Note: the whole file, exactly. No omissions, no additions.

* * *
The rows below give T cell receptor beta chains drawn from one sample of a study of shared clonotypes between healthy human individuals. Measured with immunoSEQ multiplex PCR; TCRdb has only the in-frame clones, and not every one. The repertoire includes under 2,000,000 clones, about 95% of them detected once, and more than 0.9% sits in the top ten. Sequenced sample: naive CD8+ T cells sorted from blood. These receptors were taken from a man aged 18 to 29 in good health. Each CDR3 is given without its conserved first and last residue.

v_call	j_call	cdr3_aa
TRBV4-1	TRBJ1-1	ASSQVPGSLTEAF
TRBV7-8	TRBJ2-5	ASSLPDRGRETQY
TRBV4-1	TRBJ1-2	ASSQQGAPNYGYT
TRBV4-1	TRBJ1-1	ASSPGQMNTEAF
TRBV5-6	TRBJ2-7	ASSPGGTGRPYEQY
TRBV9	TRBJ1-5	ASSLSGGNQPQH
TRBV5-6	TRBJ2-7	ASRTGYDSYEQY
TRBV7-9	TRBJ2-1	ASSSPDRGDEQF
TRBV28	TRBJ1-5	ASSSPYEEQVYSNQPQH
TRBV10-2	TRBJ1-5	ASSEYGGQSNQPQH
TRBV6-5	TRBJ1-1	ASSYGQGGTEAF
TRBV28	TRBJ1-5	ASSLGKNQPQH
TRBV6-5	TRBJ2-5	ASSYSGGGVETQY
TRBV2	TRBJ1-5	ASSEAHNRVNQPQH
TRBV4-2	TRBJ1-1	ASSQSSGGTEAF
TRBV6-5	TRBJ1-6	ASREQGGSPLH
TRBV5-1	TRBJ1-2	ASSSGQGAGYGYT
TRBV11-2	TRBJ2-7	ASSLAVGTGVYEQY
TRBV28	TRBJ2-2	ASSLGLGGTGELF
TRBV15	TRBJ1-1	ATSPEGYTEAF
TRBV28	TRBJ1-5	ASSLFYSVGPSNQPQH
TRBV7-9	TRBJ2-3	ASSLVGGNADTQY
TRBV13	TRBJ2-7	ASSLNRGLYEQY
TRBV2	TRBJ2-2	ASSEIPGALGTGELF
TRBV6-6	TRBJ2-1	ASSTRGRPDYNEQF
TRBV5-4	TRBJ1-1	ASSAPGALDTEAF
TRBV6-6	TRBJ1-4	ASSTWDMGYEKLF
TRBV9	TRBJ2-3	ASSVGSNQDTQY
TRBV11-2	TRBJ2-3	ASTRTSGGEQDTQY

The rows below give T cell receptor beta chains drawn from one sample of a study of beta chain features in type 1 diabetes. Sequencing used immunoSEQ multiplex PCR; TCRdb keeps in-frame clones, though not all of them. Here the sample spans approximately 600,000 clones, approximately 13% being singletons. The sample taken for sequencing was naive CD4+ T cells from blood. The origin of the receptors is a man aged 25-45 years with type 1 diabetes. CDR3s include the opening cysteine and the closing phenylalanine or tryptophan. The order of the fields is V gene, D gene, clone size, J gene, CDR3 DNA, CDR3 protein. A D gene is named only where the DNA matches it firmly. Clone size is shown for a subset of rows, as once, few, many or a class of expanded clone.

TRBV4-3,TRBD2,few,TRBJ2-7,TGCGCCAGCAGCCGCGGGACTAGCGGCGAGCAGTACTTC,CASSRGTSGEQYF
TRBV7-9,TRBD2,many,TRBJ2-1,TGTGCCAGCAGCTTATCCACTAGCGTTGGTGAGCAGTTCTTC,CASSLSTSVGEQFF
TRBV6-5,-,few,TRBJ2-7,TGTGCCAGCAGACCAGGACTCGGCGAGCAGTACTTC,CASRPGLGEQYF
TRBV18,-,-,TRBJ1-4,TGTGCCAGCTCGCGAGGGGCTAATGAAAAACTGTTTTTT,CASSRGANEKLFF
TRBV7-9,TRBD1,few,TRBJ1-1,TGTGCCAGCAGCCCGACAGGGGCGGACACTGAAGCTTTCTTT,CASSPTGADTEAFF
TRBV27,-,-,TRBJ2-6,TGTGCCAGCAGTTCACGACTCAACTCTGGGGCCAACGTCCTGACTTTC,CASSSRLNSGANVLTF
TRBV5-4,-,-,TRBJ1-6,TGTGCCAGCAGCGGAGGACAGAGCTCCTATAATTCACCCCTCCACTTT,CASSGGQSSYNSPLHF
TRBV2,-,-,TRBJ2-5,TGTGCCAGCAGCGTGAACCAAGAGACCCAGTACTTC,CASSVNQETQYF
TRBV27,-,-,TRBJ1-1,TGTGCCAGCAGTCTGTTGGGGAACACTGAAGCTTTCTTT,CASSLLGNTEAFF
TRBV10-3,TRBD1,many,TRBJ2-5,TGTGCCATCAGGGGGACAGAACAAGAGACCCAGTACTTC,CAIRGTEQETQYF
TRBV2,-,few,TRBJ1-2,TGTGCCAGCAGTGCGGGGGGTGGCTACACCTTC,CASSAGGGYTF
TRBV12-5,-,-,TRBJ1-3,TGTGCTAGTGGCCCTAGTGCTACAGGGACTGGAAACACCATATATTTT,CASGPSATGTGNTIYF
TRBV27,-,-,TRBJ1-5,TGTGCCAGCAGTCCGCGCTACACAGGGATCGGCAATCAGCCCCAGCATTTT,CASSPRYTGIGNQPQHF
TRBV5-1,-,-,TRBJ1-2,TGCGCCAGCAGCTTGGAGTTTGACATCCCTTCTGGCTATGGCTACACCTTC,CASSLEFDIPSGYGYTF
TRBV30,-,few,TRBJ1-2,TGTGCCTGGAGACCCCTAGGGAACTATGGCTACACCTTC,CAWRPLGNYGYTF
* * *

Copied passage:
The rows below give T cell receptor beta chains drawn from one sample of a study of shared clonotypes between healthy human individuals. Measured with immunoSEQ multiplex PCR; TCRdb has only the in-frame clones, and not every one. The repertoire includes under 2,000,000 clones, about 95% of them detected once, and more than 0.9% sits in the top ten. Sequenced sample: naive CD8+ T cells sorted from blood. These receptors were taken from a man aged 18 to 29 in good health. Each CDR3 is given without its conserved first and last residue.

v_call	j_call	cdr3_aa
TRBV4-1	TRBJ1-1	ASSQVPGSLTEAF
TRBV7-8	TRBJ2-5	ASSLPDRGRETQY
TRBV4-1	TRBJ1-2	ASSQQGAPNYGYT
TRBV4-1	TRBJ1-1	ASSPGQMNTEAF
TRBV5-6	TRBJ2-7	ASSPGGTGRPYEQY
TRBV9	TRBJ1-5	ASSLSGGNQPQH
TRBV5-6	TRBJ2-7	ASRTGYDSYEQY
TRBV7-9	TRBJ2-1	ASSSPDRGDEQF
TRBV28	TRBJ1-5	ASSSPYEEQVYSNQPQH
TRBV10-2	TRBJ1-5	ASSEYGGQSNQPQH
TRBV6-5	TRBJ1-1	ASSYGQGGTEAF
TRBV28	TRBJ1-5	ASSLGKNQPQH
TRBV6-5	TRBJ2-5	ASSYSGGGVETQY
TRBV2	TRBJ1-5	ASSEAHNRVNQPQH
TRBV4-2	TRBJ1-1	ASSQSSGGTEAF
TRBV6-5	TRBJ1-6	ASREQGGSPLH
TRBV5-1	TRBJ1-2	ASSSGQGAGYGYT
TRBV11-2	TRBJ2-7	ASSLAVGTGVYEQY
TRBV28	TRBJ2-2	ASSLGLGGTGELF
TRBV15	TRBJ1-1	ATSPEGYTEAF
TRBV28	TRBJ1-5	ASSLFYSVGPSNQPQH
TRBV7-9	TRBJ2-3	ASSLVGGNADTQY
TRBV13	TRBJ2-7	ASSLNRGLYEQY
TRBV2	TRBJ2-2	ASSEIPGALGTGELF
TRBV6-6	TRBJ2-1	ASSTRGRPDYNEQF
TRBV5-4	TRBJ1-1	ASSAPGALDTEAF
TRBV6-6	TRBJ1-4	ASSTWDMGYEKLF
TRBV9	TRBJ2-3	ASSVGSNQDTQY
TRBV11-2	TRBJ2-3	ASTRTSGGEQDTQY

The rows below give T cell receptor beta chains drawn from one sample of a study of beta chain features in type 1 diabetes. Sequencing used immunoSEQ multiplex PCR; TCRdb keeps in-frame clones, though not all of them. Here the sample spans approximately 600,000 clones, approximately 13% being singletons. The sample taken for sequencing was naive CD4+ T cells from blood. The origin of the receptors is a man aged 25-45 years with type 1 diabetes. CDR3s include the opening cysteine and the closing phenylalanine or tryptophan. The order of the fields is V gene, D gene, clone size, J gene, CDR3 DNA, CDR3 protein. A D gene is named only where the DNA matches it firmly. Clone size is shown for a subset of rows, as once, few, many or a class of expanded clone.

TRBV4-3,TRBD2,few,TRBJ2-7,TGCGCCAGCAGCCGCGGGACTAGCGGCGAGCAGTACTTC,CASSRGTSGEQYF
TRBV7-9,TRBD2,many,TRBJ2-1,TGTGCCAGCAGCTTATCCACTAGCGTTGGTGAGCAGTTCTTC,CASSLSTSVGEQFF
TRBV6-5,-,few,TRBJ2-7,TGTGCCAGCAGACCAGGACTCGGCGAGCAGTACTTC,CASRPGLGEQYF
TRBV18,-,-,TRBJ1-4,TGTGCCAGCTCGCGAGGGGCTAATGAAAAACTGTTTTTT,CASSRGANEKLFF
TRBV7-9,TRBD1,few,TRBJ1-1,TGTGCCAGCAGCCCGACAGGGGCGGACACTGAAGCTTTCTTT,CASSPTGADTEAFF
TRBV27,-,-,TRBJ2-6,TGTGCCAGCAGTTCACGACTCAACTCTGGGGCCAACGTCCTGACTTTC,CASSSRLNSGANVLTF
TRBV5-4,-,-,TRBJ1-6,TGTGCCAGCAGCGGAGGACAGAGCTCCTATAATTCACCCCTCCACTTT,CASSGGQSSYNSPLHF
TRBV2,-,-,TRBJ2-5,TGTGCCAGCAGCGTGAACCAAGAGACCCAGTACTTC,CASSVNQETQYF
TRBV27,-,-,TRBJ1-1,TGTGCCAGCAGTCTGTTGGGGAACACTGAAGCTTTCTTT,CASSLLGNTEAFF
TRBV10-3,TRBD1,many,TRBJ2-5,TGTGCCATCAGGGGGACAGAACAAGAGACCCAGTACTTC,CAIRGTEQETQYF
TRBV2,-,few,TRBJ1-2,TGTGCCAGCAGTGCGGGGGGTGGCTACACCTTC,CASSAGGGYTF
TRBV12-5,-,-,TRBJ1-3,TGTGCTAGTGGCCCTAGTGCTACAGGGACTGGAAACACCATATATTTT,CASGPSATGTGNTIYF
TRBV27,-,-,TRBJ1-5,TGTGCCAGCAGTCCGCGCTACACAGGGATCGGCAATCAGCCCCAGCATTTT,CASSPRYTGIGNQPQHF
TRBV5-1,-,-,TRBJ1-2,TGCGCCAGCAGCTTGGAGTTTGACATCCCTTCTGGCTATGGCTACACCTTC,CASSLEFDIPSGYGYTF
TRBV30,-,few,TRBJ1-2,TGTGCCTGGAGACCCCTAGGGAACTATGGCTACACCTTC,CAWRPLGNYGYTF